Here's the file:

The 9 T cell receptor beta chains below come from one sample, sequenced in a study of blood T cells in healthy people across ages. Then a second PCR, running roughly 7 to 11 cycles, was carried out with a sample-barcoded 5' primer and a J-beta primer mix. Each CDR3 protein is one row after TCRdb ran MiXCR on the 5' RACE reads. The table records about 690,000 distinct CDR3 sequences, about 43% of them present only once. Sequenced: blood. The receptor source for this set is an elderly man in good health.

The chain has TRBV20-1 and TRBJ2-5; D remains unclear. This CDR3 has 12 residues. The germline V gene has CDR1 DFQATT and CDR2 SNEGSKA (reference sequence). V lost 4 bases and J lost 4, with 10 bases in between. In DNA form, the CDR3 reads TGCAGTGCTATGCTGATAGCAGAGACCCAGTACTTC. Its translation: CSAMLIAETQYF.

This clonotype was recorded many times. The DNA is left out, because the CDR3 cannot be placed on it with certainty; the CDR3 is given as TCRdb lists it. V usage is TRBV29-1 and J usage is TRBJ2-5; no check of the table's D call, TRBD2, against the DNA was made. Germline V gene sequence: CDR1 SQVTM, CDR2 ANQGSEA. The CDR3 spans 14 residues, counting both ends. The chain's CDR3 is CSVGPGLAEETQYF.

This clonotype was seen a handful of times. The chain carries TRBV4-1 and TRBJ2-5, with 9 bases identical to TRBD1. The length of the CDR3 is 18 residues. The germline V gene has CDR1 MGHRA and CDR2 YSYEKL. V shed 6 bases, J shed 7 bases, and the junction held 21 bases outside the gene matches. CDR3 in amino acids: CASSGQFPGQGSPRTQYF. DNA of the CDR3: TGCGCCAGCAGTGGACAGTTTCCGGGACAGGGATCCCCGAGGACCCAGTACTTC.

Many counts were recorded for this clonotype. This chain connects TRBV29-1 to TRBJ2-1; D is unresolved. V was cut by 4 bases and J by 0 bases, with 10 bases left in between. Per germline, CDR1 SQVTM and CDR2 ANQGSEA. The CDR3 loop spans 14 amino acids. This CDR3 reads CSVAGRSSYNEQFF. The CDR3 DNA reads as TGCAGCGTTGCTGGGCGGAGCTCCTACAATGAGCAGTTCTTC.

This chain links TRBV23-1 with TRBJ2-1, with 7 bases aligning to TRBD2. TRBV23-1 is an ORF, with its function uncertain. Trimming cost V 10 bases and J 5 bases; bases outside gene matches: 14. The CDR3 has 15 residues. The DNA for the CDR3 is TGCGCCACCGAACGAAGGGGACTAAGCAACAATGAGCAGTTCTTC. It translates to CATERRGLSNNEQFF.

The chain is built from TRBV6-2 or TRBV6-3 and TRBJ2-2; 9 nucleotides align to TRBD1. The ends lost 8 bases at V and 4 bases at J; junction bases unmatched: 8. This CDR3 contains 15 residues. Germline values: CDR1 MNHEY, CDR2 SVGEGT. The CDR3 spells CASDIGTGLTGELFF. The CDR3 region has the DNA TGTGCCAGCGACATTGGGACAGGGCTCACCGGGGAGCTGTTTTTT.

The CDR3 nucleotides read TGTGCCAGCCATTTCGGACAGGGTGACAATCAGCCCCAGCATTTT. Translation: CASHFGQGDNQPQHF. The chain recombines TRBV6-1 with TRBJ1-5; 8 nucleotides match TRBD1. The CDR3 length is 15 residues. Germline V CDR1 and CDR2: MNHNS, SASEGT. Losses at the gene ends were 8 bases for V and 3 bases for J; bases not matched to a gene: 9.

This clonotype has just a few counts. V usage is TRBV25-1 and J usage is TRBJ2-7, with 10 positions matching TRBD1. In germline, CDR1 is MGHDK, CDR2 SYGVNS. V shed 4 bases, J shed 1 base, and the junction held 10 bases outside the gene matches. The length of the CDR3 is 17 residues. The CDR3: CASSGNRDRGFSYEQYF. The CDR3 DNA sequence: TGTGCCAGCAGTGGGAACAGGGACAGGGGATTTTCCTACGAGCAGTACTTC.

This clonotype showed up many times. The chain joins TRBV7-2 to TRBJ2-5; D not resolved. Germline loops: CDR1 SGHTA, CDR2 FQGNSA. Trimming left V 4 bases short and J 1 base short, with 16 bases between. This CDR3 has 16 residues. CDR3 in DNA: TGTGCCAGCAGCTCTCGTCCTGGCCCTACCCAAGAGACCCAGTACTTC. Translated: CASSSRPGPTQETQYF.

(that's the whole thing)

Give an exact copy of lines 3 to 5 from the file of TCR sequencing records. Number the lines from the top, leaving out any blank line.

This clonotype was recorded many times. The DNA is left out, because the CDR3 cannot be placed on it with certainty; the CDR3 is given as TCRdb lists it. V usage is TRBV29-1 and J usage is TRBJ2-5; no check of the table's D call, TRBD2, against the DNA was made. Germline V gene sequence: CDR1 SQVTM, CDR2 ANQGSEA. The CDR3 spans 14 residues, counting both ends. The chain's CDR3 is CSVGPGLAEETQYF.

This clonotype was seen a handful of times. The chain carries TRBV4-1 and TRBJ2-5, with 9 bases identical to TRBD1. The length of the CDR3 is 18 residues. The germline V gene has CDR1 MGHRA and CDR2 YSYEKL. V shed 6 bases, J shed 7 bases, and the junction held 21 bases outside the gene matches. CDR3 in amino acids: CASSGQFPGQGSPRTQYF. DNA of the CDR3: TGCGCCAGCAGTGGACAGTTTCCGGGACAGGGATCCCCGAGGACCCAGTACTTC.

Many counts were recorded for this clonotype. This chain connects TRBV29-1 to TRBJ2-1; D is unresolved. V was cut by 4 bases and J by 0 bases, with 10 bases left in between. Per germline, CDR1 SQVTM and CDR2 ANQGSEA. The CDR3 loop spans 14 amino acids. This CDR3 reads CSVAGRSSYNEQFF. The CDR3 DNA reads as TGCAGCGTTGCTGGGCGGAGCTCCTACAATGAGCAGTTCTTC.